3.5 1,475 Ratings

Directed by : Dibakar Banerjee

Release Date :

  • Critics Rating 3.8/5
  • MJ Rating 3.6/5
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A small town somewhere in India is poised to become the next Shanghai. Billions of dollars are being poured into an upcoming International Business Park. On the eve of its launch a drunk truck driver mows down a prominent social activist. A lone girl believes it to be a murder, supported by a porn film maker who claims to hav...more


“The movie packs some great acting and splendid direction. The raw and real storyline makes Shanghai a must watch. Go for it!”

Shanghai Box Office

  • Gross: INR 23.60 cr.
Disclaimer : The box office number indicates the approximate lifetime earnings of a film in India. Although it has been collated by extensive secondary research/ resources, we don’t guarantee its accuracy and assume no liability or responsibility for any errors or omissions. However it is sufficiently indicative but not exact figures of the box office performance of a film since release.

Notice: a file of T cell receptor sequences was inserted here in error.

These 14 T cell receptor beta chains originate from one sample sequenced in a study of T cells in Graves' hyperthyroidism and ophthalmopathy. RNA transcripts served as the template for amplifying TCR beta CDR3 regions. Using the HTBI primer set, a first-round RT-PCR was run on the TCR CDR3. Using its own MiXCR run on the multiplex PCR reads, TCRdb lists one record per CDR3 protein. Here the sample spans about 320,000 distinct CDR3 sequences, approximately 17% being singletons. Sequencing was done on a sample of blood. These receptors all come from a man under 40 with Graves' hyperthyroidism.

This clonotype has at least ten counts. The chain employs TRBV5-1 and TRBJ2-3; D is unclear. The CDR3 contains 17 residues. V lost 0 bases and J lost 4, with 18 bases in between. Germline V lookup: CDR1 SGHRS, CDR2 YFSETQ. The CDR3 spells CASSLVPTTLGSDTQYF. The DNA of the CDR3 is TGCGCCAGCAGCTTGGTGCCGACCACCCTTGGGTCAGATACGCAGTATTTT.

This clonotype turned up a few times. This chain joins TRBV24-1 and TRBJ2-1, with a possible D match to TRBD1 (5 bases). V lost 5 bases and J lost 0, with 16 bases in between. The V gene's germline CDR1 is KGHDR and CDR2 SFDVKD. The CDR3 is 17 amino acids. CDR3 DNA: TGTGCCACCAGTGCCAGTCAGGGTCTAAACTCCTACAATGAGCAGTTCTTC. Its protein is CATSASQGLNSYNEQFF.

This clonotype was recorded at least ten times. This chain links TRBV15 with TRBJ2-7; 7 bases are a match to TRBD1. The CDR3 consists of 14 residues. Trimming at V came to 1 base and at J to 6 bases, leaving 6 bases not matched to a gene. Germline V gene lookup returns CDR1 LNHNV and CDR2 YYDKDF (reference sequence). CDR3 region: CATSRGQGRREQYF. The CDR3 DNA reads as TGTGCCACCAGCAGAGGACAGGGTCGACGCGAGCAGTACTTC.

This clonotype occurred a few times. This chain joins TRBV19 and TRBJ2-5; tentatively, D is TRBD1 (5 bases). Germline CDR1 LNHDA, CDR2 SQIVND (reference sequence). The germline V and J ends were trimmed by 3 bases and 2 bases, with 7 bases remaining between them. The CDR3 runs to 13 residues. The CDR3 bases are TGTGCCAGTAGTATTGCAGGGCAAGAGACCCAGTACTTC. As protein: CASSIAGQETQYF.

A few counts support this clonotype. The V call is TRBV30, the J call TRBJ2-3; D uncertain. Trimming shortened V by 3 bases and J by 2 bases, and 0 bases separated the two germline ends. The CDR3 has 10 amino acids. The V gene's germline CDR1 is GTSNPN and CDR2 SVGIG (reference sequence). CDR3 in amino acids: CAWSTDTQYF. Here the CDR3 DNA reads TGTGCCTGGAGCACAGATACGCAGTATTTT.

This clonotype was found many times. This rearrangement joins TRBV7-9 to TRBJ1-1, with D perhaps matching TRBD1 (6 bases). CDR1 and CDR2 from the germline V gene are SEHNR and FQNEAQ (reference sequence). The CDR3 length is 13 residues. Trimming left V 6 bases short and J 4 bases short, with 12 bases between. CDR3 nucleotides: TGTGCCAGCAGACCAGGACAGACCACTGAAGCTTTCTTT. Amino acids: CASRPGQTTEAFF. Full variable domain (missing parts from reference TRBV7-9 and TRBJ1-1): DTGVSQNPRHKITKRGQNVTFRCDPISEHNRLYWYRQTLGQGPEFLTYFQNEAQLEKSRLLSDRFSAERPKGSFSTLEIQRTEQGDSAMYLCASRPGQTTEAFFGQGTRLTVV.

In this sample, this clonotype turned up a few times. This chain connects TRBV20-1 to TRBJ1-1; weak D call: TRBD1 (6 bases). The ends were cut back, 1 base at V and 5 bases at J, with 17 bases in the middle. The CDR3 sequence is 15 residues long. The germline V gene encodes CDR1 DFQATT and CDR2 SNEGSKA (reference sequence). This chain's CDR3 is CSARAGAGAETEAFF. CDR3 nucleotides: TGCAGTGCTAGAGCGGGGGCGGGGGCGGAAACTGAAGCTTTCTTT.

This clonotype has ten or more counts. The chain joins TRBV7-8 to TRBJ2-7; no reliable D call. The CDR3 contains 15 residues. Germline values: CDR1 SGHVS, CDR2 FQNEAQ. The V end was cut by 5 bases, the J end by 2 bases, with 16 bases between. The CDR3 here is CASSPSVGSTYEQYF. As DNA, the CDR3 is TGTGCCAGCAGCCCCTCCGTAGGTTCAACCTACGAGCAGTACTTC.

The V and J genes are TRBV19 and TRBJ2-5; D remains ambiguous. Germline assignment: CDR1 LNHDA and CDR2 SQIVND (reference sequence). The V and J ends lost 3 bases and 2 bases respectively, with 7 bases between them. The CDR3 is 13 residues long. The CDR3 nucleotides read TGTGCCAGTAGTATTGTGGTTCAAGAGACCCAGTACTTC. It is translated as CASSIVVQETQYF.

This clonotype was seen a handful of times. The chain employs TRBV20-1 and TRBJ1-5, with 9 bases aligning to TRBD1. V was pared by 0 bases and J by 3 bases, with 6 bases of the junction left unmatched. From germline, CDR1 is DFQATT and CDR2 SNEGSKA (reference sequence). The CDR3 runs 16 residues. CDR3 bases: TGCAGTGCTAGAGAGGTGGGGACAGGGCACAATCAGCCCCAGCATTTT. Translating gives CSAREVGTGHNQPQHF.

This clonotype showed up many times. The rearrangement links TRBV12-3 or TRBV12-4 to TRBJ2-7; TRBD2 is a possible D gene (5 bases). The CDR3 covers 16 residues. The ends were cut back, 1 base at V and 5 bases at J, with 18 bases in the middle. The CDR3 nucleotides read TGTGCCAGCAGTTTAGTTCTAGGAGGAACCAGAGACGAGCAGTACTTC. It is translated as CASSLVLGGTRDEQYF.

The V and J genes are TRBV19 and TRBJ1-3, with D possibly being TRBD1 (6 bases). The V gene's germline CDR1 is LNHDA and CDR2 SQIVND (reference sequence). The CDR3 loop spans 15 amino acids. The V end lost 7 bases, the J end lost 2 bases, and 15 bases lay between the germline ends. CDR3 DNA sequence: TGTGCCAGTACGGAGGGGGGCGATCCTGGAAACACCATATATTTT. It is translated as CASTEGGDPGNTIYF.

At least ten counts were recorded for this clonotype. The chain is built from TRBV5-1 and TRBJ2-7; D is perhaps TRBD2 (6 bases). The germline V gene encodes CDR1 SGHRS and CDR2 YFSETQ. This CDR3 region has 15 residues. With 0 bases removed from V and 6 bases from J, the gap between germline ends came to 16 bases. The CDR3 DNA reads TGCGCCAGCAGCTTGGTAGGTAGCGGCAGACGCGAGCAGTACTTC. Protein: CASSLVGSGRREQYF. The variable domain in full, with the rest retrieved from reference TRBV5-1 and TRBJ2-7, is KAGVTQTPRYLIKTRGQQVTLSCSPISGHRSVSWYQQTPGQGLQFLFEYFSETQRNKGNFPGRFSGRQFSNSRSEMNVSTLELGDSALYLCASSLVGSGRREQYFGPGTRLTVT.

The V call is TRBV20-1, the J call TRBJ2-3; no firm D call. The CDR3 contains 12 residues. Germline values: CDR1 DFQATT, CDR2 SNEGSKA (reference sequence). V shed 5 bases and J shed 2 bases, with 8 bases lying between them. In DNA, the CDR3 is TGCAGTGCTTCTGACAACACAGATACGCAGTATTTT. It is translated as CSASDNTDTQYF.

Shanghai Audience Review

Dark, Depressing, Devastating

| by Diptakirti Chaudhuri |
Rated 4.5 / 5
| See all my reviews

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Bad habits are easier to catch. Rowdy Rathore, for example. How easy it is to forget the mind-numbing corruption, inefficiency and governmental apathy that exists all around us and watch Akshay Kumar twirl his mouche instead. And slowly we get used to the 'mindless entertainment' that has become a virtue in Bollywood.
Dibakar Banerjee does not do that. He makes a film that makes you think. A film that makes you cringe. A film that grabs you by the balls, looks you in the eye and says, "Bugger, think. You have 400 grams of maal between your ears. Use it."
The script (by Urmi Juvekar and Dibakar Banerjee himself) crackles with intelligence and intensity. It makes a slow start but picks up speed and several seemingly disparate strands to reach a damning climax.
Shanghai is also a film studded with brilliant performances. It is easy to talk about Emraan Hashmi (whom Raja Sen has called the Best Actor of 2012, for good reason), Abhay Deol's superb Tamil accent or Kalki and Prasenjit's intensity. But it is the array of peripheral characters that raise the film to another level. Farooque Shaikh and Pitobash, for example, in small parts turn in powerhouse performances.
Like always, Dibakar Banerjee gets the nuances of small-town India perfectly just as he gets the bureaucratic machination bang-on.
Overall, Shanghai is a film that is not easy. No answers. No happy endings. No riding into the sunset. It is a film that depresses you with its content but you also feel glad there are such strong, bold voices in India. And that is why we will never become Shanghai.